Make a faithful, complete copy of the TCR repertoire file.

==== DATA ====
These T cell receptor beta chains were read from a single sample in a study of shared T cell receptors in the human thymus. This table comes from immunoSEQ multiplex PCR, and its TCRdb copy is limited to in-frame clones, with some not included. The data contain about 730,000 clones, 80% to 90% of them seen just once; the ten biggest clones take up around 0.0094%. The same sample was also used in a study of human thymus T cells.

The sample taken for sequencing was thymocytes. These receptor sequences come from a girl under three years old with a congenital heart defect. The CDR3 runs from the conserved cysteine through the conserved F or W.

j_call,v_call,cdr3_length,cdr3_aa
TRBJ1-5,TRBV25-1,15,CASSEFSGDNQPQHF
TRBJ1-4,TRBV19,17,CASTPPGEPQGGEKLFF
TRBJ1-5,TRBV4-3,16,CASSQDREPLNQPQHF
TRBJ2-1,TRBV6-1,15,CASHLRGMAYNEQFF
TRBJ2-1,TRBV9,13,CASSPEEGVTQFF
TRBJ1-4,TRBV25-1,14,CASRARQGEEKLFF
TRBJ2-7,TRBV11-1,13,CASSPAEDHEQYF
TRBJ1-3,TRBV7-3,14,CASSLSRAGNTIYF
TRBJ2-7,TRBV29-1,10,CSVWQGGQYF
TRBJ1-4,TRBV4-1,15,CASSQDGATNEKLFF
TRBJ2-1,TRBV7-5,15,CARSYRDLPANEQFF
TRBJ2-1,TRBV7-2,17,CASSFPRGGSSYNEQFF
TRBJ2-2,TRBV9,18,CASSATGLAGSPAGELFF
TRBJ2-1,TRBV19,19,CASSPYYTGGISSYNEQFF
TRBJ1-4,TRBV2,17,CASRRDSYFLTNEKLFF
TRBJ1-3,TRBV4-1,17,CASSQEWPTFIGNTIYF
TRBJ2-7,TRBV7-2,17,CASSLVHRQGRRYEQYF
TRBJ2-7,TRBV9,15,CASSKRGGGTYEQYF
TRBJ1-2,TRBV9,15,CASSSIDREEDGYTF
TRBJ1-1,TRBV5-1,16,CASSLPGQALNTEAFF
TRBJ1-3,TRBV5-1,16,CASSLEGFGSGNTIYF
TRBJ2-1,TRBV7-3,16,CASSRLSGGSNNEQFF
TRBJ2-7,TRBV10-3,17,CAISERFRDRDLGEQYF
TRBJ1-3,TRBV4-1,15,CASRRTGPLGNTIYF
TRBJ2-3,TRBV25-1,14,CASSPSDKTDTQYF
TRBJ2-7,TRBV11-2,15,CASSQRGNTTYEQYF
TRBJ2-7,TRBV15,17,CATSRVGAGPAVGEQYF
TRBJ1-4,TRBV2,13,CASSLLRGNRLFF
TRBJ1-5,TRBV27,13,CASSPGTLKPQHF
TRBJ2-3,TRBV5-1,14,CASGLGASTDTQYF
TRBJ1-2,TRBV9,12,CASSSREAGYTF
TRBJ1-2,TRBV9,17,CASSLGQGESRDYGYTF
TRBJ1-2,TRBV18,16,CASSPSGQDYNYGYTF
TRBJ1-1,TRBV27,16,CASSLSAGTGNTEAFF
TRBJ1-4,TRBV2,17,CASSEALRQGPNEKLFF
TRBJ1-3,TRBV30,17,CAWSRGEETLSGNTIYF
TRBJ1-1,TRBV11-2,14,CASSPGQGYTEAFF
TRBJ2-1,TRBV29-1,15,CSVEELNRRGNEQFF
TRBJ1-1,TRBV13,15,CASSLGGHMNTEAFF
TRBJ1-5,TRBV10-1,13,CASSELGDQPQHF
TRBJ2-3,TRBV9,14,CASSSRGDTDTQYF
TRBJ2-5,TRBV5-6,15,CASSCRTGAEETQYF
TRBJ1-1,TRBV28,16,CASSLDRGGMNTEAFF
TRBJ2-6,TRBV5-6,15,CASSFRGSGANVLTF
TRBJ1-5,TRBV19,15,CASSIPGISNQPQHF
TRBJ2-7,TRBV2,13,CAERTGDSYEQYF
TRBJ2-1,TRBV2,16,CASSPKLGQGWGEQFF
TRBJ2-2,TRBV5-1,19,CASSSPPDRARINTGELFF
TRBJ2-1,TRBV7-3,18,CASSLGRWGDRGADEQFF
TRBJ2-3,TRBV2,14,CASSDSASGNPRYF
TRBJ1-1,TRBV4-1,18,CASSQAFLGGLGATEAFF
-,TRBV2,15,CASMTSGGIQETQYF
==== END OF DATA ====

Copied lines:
These T cell receptor beta chains were read from a single sample in a study of shared T cell receptors in the human thymus. This table comes from immunoSEQ multiplex PCR, and its TCRdb copy is limited to in-frame clones, with some not included. The data contain about 730,000 clones, 80% to 90% of them seen just once; the ten biggest clones take up around 0.0094%. The same sample was also used in a study of human thymus T cells.

The sample taken for sequencing was thymocytes. These receptor sequences come from a girl under three years old with a congenital heart defect. The CDR3 runs from the conserved cysteine through the conserved F or W.

j_call,v_call,cdr3_length,cdr3_aa
TRBJ1-5,TRBV25-1,15,CASSEFSGDNQPQHF
TRBJ1-4,TRBV19,17,CASTPPGEPQGGEKLFF
TRBJ1-5,TRBV4-3,16,CASSQDREPLNQPQHF
TRBJ2-1,TRBV6-1,15,CASHLRGMAYNEQFF
TRBJ2-1,TRBV9,13,CASSPEEGVTQFF
TRBJ1-4,TRBV25-1,14,CASRARQGEEKLFF
TRBJ2-7,TRBV11-1,13,CASSPAEDHEQYF
TRBJ1-3,TRBV7-3,14,CASSLSRAGNTIYF
TRBJ2-7,TRBV29-1,10,CSVWQGGQYF
TRBJ1-4,TRBV4-1,15,CASSQDGATNEKLFF
TRBJ2-1,TRBV7-5,15,CARSYRDLPANEQFF
TRBJ2-1,TRBV7-2,17,CASSFPRGGSSYNEQFF
TRBJ2-2,TRBV9,18,CASSATGLAGSPAGELFF
TRBJ2-1,TRBV19,19,CASSPYYTGGISSYNEQFF
TRBJ1-4,TRBV2,17,CASRRDSYFLTNEKLFF
TRBJ1-3,TRBV4-1,17,CASSQEWPTFIGNTIYF
TRBJ2-7,TRBV7-2,17,CASSLVHRQGRRYEQYF
TRBJ2-7,TRBV9,15,CASSKRGGGTYEQYF
TRBJ1-2,TRBV9,15,CASSSIDREEDGYTF
TRBJ1-1,TRBV5-1,16,CASSLPGQALNTEAFF
TRBJ1-3,TRBV5-1,16,CASSLEGFGSGNTIYF
TRBJ2-1,TRBV7-3,16,CASSRLSGGSNNEQFF
TRBJ2-7,TRBV10-3,17,CAISERFRDRDLGEQYF
TRBJ1-3,TRBV4-1,15,CASRRTGPLGNTIYF
TRBJ2-3,TRBV25-1,14,CASSPSDKTDTQYF
TRBJ2-7,TRBV11-2,15,CASSQRGNTTYEQYF
TRBJ2-7,TRBV15,17,CATSRVGAGPAVGEQYF
TRBJ1-4,TRBV2,13,CASSLLRGNRLFF
TRBJ1-5,TRBV27,13,CASSPGTLKPQHF
TRBJ2-3,TRBV5-1,14,CASGLGASTDTQYF
TRBJ1-2,TRBV9,12,CASSSREAGYTF
TRBJ1-2,TRBV9,17,CASSLGQGESRDYGYTF
TRBJ1-2,TRBV18,16,CASSPSGQDYNYGYTF
TRBJ1-1,TRBV27,16,CASSLSAGTGNTEAFF
TRBJ1-4,TRBV2,17,CASSEALRQGPNEKLFF
TRBJ1-3,TRBV30,17,CAWSRGEETLSGNTIYF
TRBJ1-1,TRBV11-2,14,CASSPGQGYTEAFF
TRBJ2-1,TRBV29-1,15,CSVEELNRRGNEQFF
TRBJ1-1,TRBV13,15,CASSLGGHMNTEAFF
TRBJ1-5,TRBV10-1,13,CASSELGDQPQHF
TRBJ2-3,TRBV9,14,CASSSRGDTDTQYF
TRBJ2-5,TRBV5-6,15,CASSCRTGAEETQYF
TRBJ1-1,TRBV28,16,CASSLDRGGMNTEAFF
TRBJ2-6,TRBV5-6,15,CASSFRGSGANVLTF
TRBJ1-5,TRBV19,15,CASSIPGISNQPQHF
TRBJ2-7,TRBV2,13,CAERTGDSYEQYF
TRBJ2-1,TRBV2,16,CASSPKLGQGWGEQFF
TRBJ2-2,TRBV5-1,19,CASSSPPDRARINTGELFF
TRBJ2-1,TRBV7-3,18,CASSLGRWGDRGADEQFF
TRBJ2-3,TRBV2,14,CASSDSASGNPRYF
TRBJ1-1,TRBV4-1,18,CASSQAFLGGLGATEAFF
-,TRBV2,15,CASMTSGGIQETQYF